Access Strategies Fund

Five Post-Election Promises for Voters


Kelly GlobeFriends, please take a moment to read the recent entry to my Executive Director's Corner. I look forward to your thoughts:


The public typically spends the first few months after every election sizing up the President to see if he will keep his campaign promises. But this year, it's the voters I'm holding accountable.


November 6th was certainly another historic election, with voters sending the most women to Congress in history, and non-white voters turning out in droves. It marked a promising future -- but only as far as voters promise to engage in public debates, actions, and advocacy consistently.


I'm asking voters to fight against the quick amnesia that settles like a thick fog after every election and uphold these five promises:


1. Hold Elected Officials Accountable -- It's one thing to elect the officials who we think will get the job done in office; it's another to actually make sure they do it. Voters need to be diligent to pressure elected officials to deliver. In the face of so much corporate influence, voters need to become tenacious lobbyists for their communities' interests.


2. Elect Women and Women of Color -- As the male-dominated Congress waged a war on women and reproductive rights, voters put their trust in women. We elected the first openly gay female senator, the first openly bisexual female senator, the first Asian-American female senator, and the first ever all-female congressional delegation in New Hampshire. This can't be an anomaly; voters need to commit to putting more women in office who represent the growing electorate.


3. Vote, Again and Again -- We have to build a sustainable block of voters who don't let up, ever. Women, people of color, young people, low-income people and immigrant voters are part of the Rising American Electorate that is voting at ever higher levels in presidential cycles. We need these voters to promise to participate as resoundingly in municipal elections and special elections. I don't want to see the story written that Black voter participation waned after the end of President Obama's term. We need a heavy-hitting block of voters in every cycle who build political capital and force politicians to vote in their interests.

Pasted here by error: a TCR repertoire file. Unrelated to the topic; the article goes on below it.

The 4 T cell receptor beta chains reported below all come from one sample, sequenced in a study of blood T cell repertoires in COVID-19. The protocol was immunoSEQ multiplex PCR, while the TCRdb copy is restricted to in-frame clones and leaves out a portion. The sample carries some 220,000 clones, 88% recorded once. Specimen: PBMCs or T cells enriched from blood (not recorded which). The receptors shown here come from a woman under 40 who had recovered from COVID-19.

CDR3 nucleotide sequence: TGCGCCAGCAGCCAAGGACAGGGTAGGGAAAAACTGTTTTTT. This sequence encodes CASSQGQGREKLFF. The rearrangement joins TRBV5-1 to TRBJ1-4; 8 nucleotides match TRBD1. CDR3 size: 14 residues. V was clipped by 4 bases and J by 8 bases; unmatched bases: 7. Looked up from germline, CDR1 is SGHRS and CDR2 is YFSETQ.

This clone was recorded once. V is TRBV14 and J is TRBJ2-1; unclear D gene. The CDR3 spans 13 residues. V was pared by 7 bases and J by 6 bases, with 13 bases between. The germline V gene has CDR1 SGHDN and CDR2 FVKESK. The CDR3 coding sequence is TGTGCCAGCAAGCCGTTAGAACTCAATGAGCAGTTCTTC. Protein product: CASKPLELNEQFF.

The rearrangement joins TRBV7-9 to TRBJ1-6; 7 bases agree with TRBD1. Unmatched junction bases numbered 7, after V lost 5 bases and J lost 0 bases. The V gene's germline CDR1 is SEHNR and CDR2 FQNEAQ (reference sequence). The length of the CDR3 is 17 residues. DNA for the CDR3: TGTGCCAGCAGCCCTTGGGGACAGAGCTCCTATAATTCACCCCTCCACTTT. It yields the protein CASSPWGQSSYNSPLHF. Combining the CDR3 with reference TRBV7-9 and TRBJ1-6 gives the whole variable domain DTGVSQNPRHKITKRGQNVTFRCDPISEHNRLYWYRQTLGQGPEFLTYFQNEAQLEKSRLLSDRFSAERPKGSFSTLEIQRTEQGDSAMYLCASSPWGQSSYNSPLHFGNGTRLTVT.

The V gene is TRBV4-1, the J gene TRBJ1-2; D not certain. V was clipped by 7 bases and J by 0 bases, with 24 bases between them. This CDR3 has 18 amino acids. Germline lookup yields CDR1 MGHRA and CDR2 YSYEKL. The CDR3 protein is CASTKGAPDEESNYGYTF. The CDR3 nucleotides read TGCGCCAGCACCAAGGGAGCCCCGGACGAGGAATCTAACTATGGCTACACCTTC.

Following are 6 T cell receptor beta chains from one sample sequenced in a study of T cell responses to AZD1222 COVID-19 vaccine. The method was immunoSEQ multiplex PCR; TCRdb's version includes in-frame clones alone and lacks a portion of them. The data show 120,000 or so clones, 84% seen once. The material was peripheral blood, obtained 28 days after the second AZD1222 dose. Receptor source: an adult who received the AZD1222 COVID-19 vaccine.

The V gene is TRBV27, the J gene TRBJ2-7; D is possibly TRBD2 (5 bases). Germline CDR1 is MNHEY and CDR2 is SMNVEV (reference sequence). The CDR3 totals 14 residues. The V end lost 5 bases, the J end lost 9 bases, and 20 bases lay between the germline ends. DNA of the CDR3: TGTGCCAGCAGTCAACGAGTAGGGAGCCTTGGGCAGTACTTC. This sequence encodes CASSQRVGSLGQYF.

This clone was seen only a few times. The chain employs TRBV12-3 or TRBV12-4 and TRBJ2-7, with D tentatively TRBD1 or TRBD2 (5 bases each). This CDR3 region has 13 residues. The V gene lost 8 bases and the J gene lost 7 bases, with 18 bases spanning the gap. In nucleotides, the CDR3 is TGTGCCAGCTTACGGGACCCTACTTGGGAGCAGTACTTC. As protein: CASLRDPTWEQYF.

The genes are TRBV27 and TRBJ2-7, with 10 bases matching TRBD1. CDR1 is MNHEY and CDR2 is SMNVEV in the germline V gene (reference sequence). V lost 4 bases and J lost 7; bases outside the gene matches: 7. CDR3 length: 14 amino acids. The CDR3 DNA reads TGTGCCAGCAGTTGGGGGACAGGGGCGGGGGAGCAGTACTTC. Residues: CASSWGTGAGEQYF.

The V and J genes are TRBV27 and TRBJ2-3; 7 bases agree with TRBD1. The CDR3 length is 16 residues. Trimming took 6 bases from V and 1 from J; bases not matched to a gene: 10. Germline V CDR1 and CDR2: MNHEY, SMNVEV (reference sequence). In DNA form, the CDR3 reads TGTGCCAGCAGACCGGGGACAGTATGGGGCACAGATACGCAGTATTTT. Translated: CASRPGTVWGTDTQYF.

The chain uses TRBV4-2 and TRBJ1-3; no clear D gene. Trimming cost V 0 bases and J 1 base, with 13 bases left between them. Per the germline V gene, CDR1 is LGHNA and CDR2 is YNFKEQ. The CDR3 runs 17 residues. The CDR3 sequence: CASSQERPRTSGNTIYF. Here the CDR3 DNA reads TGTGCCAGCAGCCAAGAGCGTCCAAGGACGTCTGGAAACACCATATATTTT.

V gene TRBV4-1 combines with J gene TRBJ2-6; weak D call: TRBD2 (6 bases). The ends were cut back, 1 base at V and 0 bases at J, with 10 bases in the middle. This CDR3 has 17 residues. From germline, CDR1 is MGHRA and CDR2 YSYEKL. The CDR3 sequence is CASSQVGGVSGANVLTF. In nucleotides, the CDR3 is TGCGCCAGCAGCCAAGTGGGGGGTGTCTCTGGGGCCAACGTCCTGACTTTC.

4. Work to End Money in Politics -- Thanks to Citizen's United, our presidential election was the most expensive in history at a staggering $6 billion. The Sunlight Foundation reported $213 million of "dark money" or anonymous money was spent to influence the election (as of Nov. 1), with Republicans spending 81%. We have to pressure our lawmakers to overturn Citizen's United and create a new model that leads to fair elections.


5. Protect Voting Rights -- While many of the troubling voter ID laws were overturned in courts or in ballot initiatives, there were issues of voter suppression across the state and in the country. Expect voter ID laws to be introduced in Massachusetts and other states around the country in coming legislative sessions. We can't back down. We must fight these laws in every venue using our voter power.  


If we can uphold these promises, then we can elect the right leaders who oversee our school systems, keep families from getting hungry, pass policies that protect small businesses, and pave our streets. And we can build a large, loud and lasting voting block that can turn the tide from corporate power to people power.


In solidarity,


Kelly Bates, Esq.

Executive Director